By looking at a person’s face, children can tell if they are sick and decide to avoid contact with them.
- Infectious diseases are one of the leading causes of death among children.
- A study showed that children were able to recognize the faces of sick people and avoid approaching them.
- Both of these skills improve with age.
While infectious diseases, such as pneumonia, diarrhea and malaria, remain one of the leading causes of death among children worldwide, a recent study sheds light on how young people are able to recognize people suffering from an acute and contagious pathology and to avoid going near it.
160 volunteers had to determine whether a person was sick or not by looking at their face
As part of their work, researchers from the University of Miami (United States) recruited 57 children aged four to five, 52 children aged 8 to 9 and 51 adults. During a videoconference, participants were shown two faces, one sick and one healthy, of the same person, side by side. The volunteers had to identify which one was sick. Then, they were then asked to choose from the faces by answering the question “Which person would you prefer to sit next to at dinner?” to assess their preference to approach healthier people. “Building on our previous research, we hypothesized that sensitivity to facial cues of illness would emerge in childhood (ages 4 to 9),” said Tiffany Leung, author of the study, in a statement.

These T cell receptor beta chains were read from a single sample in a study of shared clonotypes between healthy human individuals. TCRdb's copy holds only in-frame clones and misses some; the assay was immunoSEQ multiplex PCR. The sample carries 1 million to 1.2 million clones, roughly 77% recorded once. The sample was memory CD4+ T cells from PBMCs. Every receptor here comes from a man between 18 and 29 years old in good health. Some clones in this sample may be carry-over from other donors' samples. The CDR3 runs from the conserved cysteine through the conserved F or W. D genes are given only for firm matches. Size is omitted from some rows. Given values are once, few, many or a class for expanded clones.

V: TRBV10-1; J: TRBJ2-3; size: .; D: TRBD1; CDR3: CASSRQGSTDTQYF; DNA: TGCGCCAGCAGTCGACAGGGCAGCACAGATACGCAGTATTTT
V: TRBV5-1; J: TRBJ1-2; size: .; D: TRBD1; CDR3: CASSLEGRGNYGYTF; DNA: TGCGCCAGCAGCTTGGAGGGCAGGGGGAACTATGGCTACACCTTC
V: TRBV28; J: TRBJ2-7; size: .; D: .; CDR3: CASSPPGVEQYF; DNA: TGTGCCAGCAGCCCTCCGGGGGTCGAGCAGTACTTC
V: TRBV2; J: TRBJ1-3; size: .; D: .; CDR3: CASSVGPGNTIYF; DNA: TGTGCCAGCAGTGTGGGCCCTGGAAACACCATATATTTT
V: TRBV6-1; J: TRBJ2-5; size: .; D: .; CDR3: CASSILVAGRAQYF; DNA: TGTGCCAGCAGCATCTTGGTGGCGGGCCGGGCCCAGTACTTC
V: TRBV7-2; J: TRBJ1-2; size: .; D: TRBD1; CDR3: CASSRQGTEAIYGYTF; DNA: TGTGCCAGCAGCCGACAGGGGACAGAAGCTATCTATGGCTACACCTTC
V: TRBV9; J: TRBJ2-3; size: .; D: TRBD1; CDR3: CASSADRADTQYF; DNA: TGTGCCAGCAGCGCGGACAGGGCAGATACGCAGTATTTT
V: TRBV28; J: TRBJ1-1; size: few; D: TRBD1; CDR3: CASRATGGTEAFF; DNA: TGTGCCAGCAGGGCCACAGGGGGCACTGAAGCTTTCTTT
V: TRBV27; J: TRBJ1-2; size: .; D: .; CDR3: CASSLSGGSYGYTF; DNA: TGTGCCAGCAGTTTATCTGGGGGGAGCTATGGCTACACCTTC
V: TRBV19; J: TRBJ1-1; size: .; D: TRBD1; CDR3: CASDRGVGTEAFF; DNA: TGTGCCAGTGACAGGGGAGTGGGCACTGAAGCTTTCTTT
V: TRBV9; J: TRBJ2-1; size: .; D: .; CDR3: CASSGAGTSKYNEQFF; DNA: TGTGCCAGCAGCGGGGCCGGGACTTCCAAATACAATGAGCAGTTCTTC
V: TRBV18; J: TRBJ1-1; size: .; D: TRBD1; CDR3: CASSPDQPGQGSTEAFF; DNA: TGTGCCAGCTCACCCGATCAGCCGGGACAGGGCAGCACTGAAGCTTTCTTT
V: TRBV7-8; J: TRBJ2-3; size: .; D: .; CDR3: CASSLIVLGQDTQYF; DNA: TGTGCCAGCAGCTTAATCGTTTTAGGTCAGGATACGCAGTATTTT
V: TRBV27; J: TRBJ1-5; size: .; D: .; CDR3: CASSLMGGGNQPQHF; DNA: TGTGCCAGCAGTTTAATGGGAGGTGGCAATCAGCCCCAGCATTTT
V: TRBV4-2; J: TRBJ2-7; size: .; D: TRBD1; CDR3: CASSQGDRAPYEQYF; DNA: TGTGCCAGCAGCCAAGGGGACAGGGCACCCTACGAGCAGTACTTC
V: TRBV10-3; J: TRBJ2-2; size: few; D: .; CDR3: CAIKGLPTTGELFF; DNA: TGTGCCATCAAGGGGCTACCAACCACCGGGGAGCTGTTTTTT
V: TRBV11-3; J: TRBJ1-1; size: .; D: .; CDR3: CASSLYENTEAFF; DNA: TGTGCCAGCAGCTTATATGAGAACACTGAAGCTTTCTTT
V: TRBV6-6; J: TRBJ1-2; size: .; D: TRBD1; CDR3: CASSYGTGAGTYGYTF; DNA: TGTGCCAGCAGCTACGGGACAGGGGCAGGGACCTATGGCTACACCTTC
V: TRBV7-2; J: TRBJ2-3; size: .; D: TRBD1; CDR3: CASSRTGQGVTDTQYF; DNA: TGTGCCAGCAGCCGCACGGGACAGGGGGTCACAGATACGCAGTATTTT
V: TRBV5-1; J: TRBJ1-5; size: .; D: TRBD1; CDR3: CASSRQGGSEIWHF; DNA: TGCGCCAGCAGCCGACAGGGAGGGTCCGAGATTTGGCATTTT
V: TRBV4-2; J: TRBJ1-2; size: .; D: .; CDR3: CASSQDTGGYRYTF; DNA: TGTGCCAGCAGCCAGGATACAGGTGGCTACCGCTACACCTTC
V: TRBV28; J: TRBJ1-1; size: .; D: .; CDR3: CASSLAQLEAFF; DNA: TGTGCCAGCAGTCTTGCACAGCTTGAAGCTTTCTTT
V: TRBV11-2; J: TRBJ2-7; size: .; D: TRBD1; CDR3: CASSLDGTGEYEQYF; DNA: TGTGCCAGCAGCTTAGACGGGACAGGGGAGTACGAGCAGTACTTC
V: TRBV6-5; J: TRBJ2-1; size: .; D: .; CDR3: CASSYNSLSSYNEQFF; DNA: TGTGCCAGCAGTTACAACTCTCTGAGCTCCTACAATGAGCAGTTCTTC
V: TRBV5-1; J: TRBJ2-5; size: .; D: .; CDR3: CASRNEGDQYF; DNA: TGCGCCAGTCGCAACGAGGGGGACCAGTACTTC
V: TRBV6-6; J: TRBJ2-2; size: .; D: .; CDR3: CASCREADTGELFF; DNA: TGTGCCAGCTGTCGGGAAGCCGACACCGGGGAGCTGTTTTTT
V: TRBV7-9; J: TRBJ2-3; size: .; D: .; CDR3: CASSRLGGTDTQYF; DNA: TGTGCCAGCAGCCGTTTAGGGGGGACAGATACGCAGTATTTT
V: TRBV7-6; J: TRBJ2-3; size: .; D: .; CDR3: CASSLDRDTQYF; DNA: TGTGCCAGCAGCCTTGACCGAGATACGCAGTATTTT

Infectious diseases: “avoidance and recognition improve with age”
According to the results, published in the journal Child Developmentchildren aged 8 and 9 are able to recognize the faces of sick people and avoid sitting next to them. “Avoidance and recognition improve with age,” can we read in the research. And for good reason, adults were more precise than young people aged 8 to 9, who were more precise than children aged 4 to 5.
That “reflects a behavioral immune system that is refined through experience,” specified Tiffany Leung. “To determine whether we can improve the perception skills of sick faces and improve public health, we continue to collect photos of faces of sick adults and children,” added Elizabeth Simpson, co-author of the work.